Cost of Goods Sold (COGS)
The most visually notable feature of a typical food-grade warehouse is the inch wide white line painted on the floor following the entire perimeter of all walls in the facility.
This area must be kept clear and clean at all times primarily related to pest control. Forecast —A Forecast is an estimation of future demand. Most forecasts use historical demand to calculate future demand. Adjustments for seasonality and trend are often necessary. Forecasting is all about turning unknowns into knowns or reasonable approximations.
For more info on forecasting, check out my book on inventory management. Forecast consumption —describes the method s your inventory management software uses to reduce forecasted demand by the actual demand that occurs during the forecast period.
Incorrectly set up forecast consumption parameters or lack of functionality related to forecast consumption can often create serious problems with planning systems. Forecast error —the difference between the forecast quantity for a period and the actual demand experienced during that period.
Forecast error is calculated after the period has passed and is used to evaluate the forecast and make adjustments. Forging —generally describes an unfinished item made of metal that is produced through a process that heats the metal not to melting point then uses pressure or hammering to change the shape of the metal into a shape that closely resembles the finished item that will ultimately be made through machining processes from the forging.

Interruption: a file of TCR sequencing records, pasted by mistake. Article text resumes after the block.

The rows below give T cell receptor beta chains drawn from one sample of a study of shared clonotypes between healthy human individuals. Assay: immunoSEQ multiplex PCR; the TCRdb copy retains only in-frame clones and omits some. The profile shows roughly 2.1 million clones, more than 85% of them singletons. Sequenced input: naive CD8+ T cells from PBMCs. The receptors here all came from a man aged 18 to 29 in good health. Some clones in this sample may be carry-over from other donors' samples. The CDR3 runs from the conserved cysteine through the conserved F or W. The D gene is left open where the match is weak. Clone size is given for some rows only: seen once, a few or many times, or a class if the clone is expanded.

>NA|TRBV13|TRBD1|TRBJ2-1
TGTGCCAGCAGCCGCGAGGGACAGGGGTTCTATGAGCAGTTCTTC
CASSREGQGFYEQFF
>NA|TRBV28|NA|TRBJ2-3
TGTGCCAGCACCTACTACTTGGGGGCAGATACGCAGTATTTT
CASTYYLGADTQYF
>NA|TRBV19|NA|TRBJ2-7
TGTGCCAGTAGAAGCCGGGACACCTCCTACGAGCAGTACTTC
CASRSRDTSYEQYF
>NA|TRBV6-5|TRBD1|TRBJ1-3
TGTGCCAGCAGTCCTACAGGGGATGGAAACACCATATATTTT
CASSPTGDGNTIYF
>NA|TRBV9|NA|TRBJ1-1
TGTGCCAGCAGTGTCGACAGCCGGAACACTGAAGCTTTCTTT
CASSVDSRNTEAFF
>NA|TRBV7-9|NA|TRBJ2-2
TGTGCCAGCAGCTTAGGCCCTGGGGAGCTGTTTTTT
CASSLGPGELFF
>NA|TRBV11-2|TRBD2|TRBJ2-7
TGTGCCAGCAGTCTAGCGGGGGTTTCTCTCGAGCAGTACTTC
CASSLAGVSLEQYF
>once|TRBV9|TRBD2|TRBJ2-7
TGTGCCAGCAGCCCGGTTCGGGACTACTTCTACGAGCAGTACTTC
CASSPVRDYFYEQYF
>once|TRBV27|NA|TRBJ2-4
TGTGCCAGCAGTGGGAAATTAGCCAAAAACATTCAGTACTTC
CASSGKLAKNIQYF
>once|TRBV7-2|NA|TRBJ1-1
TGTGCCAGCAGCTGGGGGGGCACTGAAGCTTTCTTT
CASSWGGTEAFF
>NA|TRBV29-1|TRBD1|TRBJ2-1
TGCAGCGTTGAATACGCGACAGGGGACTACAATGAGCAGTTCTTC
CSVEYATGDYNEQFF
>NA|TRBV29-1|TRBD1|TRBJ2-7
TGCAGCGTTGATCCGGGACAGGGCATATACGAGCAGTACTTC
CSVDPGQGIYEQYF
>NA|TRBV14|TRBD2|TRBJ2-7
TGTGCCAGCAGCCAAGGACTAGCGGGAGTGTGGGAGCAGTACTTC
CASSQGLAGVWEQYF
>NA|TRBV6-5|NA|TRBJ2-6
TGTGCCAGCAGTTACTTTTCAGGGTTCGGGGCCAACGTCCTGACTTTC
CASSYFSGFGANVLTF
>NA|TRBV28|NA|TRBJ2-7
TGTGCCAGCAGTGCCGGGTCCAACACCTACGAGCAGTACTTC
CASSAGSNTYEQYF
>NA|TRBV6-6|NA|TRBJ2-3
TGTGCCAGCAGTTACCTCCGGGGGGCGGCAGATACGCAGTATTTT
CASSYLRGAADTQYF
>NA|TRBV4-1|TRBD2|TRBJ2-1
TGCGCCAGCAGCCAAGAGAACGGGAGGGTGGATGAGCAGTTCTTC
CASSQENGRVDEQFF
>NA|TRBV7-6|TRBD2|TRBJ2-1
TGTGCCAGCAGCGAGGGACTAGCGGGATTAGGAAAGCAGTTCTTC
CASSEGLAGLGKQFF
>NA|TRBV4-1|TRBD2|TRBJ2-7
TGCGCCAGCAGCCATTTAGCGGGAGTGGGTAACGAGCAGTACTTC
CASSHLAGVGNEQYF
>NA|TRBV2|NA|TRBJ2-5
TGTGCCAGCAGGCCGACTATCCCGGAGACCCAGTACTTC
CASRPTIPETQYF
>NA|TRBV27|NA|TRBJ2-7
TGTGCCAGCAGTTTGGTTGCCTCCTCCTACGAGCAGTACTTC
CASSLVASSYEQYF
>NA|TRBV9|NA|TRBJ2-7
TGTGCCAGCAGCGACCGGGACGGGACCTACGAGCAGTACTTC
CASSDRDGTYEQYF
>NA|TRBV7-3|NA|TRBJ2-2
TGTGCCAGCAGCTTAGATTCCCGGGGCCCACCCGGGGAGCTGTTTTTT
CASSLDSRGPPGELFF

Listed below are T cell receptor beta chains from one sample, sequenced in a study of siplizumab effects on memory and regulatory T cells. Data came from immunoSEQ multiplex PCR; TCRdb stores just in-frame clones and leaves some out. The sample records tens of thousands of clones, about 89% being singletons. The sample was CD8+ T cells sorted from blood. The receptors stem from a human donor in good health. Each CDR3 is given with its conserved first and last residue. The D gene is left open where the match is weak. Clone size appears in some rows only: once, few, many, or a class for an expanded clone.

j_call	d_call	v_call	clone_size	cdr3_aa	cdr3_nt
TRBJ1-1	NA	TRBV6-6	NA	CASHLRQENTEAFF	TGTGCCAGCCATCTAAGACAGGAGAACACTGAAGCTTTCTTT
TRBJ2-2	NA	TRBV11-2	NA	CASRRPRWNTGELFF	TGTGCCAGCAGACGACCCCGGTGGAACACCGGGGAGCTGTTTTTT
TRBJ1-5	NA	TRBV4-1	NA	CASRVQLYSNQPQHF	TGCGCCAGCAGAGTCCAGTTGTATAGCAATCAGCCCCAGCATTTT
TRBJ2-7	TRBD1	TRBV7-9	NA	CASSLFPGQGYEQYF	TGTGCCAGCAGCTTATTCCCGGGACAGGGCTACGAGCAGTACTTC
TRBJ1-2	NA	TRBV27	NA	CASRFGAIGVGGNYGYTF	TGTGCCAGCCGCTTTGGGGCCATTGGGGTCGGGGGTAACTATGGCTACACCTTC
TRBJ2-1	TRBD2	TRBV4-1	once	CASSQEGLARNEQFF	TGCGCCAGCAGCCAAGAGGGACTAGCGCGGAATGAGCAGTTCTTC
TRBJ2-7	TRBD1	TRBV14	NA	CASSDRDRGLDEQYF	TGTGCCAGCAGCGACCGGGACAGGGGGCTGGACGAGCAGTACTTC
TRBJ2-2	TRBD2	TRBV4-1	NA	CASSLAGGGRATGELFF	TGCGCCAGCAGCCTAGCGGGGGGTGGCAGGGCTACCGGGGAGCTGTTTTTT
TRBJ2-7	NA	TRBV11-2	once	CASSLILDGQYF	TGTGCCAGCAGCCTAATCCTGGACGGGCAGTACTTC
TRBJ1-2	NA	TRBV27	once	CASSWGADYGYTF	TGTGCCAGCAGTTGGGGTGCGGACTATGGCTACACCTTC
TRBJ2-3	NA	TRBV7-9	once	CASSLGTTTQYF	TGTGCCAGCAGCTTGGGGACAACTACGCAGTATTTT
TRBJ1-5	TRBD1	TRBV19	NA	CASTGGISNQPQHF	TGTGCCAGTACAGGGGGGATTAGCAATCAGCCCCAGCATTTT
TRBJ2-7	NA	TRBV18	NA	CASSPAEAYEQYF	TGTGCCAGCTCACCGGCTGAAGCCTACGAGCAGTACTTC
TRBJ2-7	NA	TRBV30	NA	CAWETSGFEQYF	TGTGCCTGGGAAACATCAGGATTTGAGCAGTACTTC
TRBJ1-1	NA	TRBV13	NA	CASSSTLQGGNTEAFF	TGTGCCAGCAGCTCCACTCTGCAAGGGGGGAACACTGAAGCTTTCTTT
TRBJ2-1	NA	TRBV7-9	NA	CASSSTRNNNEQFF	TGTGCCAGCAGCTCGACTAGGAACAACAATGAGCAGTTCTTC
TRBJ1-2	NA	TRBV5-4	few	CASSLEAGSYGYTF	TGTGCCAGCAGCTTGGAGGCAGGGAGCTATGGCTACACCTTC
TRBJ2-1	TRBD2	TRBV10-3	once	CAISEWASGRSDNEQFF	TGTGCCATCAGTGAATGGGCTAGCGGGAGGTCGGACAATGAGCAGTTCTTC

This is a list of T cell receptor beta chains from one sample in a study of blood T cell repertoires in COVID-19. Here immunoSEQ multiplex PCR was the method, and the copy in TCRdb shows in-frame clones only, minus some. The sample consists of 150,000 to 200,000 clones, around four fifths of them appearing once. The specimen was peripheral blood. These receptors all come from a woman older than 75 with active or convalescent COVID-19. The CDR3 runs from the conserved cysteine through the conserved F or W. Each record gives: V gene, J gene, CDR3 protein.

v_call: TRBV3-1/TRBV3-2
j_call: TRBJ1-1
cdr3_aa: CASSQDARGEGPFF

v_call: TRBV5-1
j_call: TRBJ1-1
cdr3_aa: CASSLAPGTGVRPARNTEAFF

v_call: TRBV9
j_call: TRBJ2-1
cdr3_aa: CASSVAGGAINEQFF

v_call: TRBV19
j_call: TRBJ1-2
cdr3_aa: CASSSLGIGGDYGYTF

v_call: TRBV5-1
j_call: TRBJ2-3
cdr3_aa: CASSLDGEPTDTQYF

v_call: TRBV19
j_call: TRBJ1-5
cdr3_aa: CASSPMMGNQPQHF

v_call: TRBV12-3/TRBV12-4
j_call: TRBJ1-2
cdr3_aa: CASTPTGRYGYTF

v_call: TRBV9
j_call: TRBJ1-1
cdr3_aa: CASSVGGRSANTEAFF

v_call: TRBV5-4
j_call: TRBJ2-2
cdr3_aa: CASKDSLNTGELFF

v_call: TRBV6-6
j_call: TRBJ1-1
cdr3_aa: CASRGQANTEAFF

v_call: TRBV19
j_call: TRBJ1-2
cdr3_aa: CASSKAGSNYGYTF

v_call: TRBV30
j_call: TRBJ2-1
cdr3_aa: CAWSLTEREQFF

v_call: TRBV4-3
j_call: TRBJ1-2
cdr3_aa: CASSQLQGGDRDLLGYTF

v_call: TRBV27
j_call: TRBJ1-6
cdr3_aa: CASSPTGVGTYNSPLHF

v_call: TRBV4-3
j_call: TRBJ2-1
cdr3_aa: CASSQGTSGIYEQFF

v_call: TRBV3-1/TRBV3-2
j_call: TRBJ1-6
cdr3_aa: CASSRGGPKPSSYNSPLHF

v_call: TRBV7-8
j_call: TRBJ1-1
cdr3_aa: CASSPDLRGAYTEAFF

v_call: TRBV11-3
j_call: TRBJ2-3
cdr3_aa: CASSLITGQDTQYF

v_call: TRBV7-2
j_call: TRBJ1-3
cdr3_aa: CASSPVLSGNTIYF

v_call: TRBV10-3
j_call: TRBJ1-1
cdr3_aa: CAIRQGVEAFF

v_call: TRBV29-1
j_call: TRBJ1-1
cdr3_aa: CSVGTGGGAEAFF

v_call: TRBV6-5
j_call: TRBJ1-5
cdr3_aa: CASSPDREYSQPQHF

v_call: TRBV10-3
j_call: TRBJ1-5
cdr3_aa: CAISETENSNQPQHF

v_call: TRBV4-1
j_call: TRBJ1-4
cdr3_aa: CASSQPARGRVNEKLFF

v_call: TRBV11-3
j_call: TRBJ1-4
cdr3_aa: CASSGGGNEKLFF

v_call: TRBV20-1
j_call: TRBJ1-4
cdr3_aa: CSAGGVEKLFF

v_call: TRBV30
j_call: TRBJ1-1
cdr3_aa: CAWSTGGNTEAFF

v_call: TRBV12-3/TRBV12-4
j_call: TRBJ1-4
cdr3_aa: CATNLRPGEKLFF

We then add any new inventory that was purchased during the period. We only want to look at the cost of the inventory sold during the period. Thus, we have to subtract out the ending inventory to leave only the inventory that was sold.
Shane specializes in sportswear and other outdoor gear and requires a good supply of inventory to sell during the holiday seasons. Shane is finishing his year-end accounting and calculated the following inventory numbers: This information will not only help Shane plan out purchasing for the next year, it will also help him evaluate his costs. For instance, Shane can list the costs for each of his product categories and compare them with the sales.
This comparison will give him the selling margin for each product, so Shane can analyze which products he is paying too much for and which products he is making the most money on. The COGS definition state that only inventory sold in the current period should be included.
Both have drastically different implications on the calculation. The first unit purchased is also the first unit sold.
Going back to our example, Shane purchases merchandise in January and then again in June. The last unit purchased is the first unit sold. Thus, Shane would sell his June inventory before his January inventory. It also makes a difference what type of inventory system is used to count the purchases and sales. Most companies use one of two methods: If Shane used this, he would periodically count his inventory during the year, maybe at the end of each quarter.
If Shane only takes an inventory count every three months he might not see problems with the inventory or catch shrinkage as it happens over time.